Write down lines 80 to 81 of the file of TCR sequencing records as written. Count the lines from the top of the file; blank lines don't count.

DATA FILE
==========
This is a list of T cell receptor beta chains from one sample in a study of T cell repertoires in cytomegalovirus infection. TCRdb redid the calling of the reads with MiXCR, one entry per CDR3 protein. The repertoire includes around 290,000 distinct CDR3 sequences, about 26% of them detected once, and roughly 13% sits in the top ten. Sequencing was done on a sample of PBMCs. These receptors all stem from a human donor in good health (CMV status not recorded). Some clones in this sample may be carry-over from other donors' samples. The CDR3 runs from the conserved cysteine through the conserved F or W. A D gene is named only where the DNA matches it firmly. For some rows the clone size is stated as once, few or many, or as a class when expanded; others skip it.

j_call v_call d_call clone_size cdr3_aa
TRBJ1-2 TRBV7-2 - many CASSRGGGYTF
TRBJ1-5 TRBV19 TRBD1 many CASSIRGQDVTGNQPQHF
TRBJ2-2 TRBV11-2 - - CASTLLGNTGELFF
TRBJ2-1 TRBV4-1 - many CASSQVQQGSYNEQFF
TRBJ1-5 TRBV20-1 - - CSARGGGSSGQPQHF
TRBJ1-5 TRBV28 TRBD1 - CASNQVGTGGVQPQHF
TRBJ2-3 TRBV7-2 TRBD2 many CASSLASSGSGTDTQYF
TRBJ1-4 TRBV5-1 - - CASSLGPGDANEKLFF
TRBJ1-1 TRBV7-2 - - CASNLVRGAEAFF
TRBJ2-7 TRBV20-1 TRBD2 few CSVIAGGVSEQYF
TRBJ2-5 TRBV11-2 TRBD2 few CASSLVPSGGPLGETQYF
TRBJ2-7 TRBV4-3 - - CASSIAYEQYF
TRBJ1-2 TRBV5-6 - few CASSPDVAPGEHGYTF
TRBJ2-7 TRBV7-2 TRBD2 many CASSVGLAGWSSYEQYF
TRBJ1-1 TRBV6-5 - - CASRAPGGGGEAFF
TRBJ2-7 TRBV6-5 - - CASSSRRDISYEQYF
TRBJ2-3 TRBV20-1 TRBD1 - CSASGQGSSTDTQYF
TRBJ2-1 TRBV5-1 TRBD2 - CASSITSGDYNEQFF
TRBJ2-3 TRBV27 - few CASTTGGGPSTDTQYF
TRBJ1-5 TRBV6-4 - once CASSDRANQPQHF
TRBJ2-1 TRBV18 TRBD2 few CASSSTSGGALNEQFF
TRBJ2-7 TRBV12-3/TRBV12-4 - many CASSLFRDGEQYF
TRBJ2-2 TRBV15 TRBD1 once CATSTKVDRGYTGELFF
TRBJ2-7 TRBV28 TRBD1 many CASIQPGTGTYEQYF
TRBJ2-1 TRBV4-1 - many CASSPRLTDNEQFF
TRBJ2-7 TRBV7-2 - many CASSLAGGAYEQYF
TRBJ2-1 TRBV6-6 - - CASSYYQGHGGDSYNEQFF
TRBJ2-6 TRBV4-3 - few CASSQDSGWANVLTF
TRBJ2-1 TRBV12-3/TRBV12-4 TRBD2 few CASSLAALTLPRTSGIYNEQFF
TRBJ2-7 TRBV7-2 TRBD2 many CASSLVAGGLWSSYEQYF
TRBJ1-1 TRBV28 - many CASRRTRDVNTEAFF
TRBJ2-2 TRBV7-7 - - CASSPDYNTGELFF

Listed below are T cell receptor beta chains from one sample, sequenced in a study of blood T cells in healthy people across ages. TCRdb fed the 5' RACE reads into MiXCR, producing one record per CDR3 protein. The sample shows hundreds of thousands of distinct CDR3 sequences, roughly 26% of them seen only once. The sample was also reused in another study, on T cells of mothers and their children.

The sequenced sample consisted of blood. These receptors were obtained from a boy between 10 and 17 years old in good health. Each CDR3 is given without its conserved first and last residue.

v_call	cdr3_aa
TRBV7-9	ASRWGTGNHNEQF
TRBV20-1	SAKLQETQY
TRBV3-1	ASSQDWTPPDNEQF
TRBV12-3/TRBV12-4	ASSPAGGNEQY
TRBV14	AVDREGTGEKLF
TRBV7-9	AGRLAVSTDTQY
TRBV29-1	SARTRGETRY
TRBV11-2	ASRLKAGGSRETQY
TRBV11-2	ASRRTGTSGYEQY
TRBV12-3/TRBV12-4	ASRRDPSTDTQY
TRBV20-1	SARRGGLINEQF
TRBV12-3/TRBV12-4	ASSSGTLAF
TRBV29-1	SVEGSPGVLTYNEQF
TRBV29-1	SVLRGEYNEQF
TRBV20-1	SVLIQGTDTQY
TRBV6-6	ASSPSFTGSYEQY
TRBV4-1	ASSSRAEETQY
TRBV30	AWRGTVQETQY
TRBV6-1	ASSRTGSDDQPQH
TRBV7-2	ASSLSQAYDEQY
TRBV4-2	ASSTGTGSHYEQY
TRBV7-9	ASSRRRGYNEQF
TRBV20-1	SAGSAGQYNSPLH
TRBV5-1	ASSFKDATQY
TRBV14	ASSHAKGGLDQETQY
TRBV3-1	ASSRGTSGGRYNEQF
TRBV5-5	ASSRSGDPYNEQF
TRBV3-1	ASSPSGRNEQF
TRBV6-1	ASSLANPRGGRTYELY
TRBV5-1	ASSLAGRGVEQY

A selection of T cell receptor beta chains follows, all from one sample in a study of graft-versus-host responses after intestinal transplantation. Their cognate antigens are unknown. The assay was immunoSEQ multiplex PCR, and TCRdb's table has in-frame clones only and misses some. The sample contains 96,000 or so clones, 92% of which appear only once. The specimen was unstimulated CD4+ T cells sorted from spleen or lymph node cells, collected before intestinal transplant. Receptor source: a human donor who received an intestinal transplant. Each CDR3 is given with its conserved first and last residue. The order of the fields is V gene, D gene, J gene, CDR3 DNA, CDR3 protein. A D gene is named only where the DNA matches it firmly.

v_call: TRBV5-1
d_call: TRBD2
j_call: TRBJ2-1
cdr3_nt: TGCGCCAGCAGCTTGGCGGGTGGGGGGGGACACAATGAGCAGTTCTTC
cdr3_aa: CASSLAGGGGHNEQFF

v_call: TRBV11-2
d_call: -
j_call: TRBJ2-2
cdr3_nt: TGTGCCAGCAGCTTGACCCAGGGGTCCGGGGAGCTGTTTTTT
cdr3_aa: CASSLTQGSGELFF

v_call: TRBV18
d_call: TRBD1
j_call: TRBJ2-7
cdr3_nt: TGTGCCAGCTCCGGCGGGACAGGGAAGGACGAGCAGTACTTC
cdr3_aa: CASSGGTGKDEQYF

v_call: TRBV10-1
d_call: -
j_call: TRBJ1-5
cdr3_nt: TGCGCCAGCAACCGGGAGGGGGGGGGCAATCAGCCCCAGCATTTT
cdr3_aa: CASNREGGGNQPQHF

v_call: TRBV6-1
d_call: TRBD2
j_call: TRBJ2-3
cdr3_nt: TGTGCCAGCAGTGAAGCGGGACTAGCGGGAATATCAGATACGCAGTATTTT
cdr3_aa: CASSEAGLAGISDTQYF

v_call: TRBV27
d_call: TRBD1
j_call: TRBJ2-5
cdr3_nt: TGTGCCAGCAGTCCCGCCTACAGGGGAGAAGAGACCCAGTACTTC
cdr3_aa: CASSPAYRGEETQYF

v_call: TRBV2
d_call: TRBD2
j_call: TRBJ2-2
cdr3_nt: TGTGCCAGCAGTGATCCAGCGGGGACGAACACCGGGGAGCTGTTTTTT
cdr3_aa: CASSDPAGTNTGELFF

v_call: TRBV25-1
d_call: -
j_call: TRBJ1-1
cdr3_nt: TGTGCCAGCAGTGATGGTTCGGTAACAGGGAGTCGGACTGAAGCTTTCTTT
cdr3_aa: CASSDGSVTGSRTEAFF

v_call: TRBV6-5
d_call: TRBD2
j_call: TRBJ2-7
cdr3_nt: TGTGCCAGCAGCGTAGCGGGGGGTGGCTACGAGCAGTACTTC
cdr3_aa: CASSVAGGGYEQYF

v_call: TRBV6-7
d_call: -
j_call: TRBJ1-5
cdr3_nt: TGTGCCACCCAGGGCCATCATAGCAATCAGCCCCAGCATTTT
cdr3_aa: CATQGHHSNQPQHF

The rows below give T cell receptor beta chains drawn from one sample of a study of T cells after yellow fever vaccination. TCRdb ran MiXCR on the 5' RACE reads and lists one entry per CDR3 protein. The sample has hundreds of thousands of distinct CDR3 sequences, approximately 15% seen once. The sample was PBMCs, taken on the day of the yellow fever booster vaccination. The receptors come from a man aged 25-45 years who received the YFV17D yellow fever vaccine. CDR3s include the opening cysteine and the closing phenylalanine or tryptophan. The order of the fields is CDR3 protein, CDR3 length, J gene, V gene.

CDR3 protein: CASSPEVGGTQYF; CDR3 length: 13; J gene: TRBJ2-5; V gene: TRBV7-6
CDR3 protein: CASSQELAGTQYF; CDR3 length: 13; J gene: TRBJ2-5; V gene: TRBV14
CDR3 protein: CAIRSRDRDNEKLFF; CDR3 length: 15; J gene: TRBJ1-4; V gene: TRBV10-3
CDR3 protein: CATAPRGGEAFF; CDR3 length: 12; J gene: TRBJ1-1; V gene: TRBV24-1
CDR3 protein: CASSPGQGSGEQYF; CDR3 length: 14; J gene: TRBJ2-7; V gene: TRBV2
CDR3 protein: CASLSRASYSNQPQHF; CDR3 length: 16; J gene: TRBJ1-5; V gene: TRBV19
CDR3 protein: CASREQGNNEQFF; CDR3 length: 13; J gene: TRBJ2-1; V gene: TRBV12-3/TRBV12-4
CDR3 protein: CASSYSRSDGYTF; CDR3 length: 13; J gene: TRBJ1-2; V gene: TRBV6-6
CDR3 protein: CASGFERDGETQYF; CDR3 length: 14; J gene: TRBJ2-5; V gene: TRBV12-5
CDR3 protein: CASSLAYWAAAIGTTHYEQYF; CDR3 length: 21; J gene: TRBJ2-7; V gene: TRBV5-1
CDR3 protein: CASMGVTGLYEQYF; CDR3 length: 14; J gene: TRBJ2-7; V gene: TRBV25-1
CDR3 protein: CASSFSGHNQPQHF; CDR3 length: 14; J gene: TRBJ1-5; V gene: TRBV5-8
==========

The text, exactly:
d_call: TRBD1
j_call: TRBJ2-7